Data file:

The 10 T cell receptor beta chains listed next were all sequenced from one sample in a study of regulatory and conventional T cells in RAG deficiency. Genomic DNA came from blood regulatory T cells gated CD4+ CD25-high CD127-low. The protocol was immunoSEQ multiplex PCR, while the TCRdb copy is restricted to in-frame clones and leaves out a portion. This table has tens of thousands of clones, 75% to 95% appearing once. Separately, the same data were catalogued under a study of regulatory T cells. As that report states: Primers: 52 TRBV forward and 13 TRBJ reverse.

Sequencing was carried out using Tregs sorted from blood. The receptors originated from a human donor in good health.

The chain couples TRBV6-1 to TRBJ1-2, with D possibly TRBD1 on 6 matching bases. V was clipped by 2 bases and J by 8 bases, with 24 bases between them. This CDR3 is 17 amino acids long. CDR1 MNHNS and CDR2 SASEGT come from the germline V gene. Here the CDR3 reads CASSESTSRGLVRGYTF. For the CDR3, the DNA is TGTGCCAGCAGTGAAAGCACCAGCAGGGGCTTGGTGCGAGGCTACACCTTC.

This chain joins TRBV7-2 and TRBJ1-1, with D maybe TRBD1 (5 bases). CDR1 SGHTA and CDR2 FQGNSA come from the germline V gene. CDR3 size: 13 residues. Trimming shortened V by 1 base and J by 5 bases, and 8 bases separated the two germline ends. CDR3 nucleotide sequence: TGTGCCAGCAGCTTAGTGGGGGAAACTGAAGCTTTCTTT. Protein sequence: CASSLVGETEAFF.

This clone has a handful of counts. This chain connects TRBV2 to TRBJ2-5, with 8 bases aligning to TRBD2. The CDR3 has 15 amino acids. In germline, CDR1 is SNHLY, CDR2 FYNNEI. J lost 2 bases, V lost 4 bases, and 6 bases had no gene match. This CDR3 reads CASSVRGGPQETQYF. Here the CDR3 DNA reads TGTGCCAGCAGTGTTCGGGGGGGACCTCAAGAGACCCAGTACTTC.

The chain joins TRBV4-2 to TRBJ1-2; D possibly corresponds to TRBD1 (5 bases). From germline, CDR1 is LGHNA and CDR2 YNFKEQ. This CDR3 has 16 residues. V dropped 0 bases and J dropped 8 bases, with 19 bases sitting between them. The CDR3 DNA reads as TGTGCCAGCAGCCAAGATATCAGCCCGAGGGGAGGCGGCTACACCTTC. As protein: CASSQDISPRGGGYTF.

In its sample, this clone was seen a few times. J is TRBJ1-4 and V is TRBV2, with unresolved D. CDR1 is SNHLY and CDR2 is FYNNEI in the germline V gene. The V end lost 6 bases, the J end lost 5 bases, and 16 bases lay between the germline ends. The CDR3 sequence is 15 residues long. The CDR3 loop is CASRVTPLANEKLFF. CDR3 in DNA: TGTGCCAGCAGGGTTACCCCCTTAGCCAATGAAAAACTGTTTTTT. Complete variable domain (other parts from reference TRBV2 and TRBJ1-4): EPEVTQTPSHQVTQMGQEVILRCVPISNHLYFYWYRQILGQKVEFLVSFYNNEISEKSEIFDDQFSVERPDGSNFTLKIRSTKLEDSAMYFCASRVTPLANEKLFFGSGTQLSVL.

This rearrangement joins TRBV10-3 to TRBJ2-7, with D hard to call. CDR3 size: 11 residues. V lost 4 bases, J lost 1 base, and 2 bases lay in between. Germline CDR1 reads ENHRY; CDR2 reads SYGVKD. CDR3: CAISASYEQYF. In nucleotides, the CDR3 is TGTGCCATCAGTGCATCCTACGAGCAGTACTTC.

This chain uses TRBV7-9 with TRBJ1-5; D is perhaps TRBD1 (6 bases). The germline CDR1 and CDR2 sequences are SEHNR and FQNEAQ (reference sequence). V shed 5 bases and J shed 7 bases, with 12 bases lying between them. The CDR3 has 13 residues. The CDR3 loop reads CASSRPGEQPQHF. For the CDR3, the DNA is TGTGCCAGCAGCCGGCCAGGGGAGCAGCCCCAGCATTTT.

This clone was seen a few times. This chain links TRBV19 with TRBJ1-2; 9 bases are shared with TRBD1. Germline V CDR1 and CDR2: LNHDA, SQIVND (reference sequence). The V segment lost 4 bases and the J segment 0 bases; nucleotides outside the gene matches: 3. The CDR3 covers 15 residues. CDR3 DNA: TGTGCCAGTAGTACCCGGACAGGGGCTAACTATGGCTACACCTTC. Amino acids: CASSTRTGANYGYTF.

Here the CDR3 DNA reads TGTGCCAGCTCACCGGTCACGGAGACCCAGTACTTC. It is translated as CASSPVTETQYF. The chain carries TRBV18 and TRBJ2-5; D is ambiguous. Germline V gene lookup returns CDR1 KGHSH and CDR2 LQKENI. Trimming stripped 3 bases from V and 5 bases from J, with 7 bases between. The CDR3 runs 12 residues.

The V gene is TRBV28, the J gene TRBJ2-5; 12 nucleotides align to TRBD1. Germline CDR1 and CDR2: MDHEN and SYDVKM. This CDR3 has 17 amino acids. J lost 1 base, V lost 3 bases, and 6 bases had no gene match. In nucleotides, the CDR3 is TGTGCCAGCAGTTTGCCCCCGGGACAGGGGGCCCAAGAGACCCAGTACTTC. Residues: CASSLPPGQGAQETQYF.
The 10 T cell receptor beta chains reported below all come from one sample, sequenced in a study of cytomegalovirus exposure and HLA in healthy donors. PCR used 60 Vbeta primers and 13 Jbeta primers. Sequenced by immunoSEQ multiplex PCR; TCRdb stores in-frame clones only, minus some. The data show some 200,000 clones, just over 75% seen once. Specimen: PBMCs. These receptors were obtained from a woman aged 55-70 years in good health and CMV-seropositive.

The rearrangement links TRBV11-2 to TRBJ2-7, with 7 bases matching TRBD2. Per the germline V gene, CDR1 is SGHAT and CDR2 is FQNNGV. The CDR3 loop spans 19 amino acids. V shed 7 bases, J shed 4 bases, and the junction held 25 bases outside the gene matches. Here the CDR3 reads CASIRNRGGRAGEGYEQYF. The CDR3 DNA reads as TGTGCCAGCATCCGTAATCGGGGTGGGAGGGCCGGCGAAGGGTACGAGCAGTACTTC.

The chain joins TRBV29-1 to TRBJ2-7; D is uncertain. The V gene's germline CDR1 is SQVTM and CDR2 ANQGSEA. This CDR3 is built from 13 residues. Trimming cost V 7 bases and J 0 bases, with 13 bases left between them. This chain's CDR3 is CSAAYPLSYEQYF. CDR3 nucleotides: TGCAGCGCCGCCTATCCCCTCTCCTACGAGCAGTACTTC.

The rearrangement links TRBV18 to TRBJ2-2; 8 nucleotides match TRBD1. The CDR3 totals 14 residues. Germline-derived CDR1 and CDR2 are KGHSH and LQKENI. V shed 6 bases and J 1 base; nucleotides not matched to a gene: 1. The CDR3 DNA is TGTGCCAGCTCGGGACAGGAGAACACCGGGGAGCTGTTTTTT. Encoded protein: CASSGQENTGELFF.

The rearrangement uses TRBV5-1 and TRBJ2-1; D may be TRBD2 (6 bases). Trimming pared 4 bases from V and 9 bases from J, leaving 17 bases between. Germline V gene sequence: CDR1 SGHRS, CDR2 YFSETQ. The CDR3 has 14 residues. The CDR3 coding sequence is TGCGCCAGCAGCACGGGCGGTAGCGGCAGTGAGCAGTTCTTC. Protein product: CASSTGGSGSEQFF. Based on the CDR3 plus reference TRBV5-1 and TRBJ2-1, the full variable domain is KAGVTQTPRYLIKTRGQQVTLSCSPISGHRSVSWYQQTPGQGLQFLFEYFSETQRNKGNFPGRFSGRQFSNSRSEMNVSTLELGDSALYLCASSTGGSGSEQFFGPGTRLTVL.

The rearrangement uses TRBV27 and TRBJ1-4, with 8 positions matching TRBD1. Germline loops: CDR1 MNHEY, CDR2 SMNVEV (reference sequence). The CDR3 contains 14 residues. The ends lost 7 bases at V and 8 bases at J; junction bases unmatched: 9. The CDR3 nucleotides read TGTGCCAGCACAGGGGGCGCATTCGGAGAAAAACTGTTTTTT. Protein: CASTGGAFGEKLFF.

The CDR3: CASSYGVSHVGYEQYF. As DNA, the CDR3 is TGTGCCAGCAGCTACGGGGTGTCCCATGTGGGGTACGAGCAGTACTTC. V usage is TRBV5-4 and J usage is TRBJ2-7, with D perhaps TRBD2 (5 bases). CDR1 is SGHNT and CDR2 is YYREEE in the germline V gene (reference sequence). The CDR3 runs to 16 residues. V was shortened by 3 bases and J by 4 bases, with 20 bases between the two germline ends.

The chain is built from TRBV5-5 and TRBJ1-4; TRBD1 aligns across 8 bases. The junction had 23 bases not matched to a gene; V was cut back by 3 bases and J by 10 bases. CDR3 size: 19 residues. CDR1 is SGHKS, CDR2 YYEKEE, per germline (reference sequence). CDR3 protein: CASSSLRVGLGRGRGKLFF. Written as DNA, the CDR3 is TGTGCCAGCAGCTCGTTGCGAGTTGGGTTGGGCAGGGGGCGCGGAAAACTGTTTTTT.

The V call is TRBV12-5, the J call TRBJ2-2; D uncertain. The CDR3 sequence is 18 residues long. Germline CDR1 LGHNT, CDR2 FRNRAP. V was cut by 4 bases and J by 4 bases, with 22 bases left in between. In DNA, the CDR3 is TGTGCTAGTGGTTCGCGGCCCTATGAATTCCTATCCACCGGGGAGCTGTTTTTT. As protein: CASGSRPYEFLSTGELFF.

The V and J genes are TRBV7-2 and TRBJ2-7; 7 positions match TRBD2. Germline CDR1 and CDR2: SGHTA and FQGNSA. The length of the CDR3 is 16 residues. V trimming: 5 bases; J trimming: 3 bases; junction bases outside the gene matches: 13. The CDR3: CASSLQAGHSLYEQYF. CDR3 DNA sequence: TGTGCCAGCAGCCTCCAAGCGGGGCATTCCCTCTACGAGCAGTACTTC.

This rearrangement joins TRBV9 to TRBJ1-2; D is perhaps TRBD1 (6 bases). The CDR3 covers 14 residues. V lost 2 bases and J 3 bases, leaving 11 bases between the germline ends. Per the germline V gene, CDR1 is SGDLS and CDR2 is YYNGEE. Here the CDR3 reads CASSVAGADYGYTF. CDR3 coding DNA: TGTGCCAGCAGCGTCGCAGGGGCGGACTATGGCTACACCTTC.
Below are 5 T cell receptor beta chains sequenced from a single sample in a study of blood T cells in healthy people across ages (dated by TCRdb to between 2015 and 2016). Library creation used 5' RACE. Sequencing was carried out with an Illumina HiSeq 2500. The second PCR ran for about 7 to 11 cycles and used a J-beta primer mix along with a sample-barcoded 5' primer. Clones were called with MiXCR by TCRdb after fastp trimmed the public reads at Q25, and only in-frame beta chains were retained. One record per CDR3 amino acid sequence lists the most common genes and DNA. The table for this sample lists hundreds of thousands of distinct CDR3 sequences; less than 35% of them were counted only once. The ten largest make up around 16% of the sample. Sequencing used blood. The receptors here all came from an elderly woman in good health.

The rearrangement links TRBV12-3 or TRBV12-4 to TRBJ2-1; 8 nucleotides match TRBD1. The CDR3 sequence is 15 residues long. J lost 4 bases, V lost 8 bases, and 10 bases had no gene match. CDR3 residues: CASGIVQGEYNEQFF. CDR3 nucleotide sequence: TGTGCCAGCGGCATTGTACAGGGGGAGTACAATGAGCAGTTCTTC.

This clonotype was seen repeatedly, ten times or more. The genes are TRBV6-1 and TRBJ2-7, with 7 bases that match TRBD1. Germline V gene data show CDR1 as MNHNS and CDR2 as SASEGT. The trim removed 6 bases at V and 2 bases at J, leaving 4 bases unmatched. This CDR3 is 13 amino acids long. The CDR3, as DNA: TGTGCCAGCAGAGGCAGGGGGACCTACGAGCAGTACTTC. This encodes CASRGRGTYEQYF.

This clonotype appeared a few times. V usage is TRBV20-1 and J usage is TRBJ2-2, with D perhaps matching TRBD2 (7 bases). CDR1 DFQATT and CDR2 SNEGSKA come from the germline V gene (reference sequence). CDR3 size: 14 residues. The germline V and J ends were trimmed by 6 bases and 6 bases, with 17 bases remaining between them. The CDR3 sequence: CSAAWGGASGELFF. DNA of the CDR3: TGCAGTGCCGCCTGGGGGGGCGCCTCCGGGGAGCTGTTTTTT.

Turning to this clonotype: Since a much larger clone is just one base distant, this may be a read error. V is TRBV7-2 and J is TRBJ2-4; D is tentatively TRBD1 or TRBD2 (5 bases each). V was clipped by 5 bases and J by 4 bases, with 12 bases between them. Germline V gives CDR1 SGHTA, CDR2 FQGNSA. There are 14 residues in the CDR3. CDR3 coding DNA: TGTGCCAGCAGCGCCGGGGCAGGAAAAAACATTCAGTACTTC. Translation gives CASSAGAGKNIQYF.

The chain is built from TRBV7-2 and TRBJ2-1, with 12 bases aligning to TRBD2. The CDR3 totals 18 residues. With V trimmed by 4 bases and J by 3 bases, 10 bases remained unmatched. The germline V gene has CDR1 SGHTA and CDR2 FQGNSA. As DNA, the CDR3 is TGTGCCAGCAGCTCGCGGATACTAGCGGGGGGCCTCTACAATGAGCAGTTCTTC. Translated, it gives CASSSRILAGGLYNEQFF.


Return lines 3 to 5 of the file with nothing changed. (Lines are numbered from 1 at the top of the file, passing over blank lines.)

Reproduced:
The chain couples TRBV6-1 to TRBJ1-2, with D possibly TRBD1 on 6 matching bases. V was clipped by 2 bases and J by 8 bases, with 24 bases between them. This CDR3 is 17 amino acids long. CDR1 MNHNS and CDR2 SASEGT come from the germline V gene. Here the CDR3 reads CASSESTSRGLVRGYTF. For the CDR3, the DNA is TGTGCCAGCAGTGAAAGCACCAGCAGGGGCTTGGTGCGAGGCTACACCTTC.

This chain joins TRBV7-2 and TRBJ1-1, with D maybe TRBD1 (5 bases). CDR1 SGHTA and CDR2 FQGNSA come from the germline V gene. CDR3 size: 13 residues. Trimming shortened V by 1 base and J by 5 bases, and 8 bases separated the two germline ends. CDR3 nucleotide sequence: TGTGCCAGCAGCTTAGTGGGGGAAACTGAAGCTTTCTTT. Protein sequence: CASSLVGETEAFF.

This clone has a handful of counts. This chain connects TRBV2 to TRBJ2-5, with 8 bases aligning to TRBD2. The CDR3 has 15 amino acids. In germline, CDR1 is SNHLY, CDR2 FYNNEI. J lost 2 bases, V lost 4 bases, and 6 bases had no gene match. This CDR3 reads CASSVRGGPQETQYF. Here the CDR3 DNA reads TGTGCCAGCAGTGTTCGGGGGGGACCTCAAGAGACCCAGTACTTC.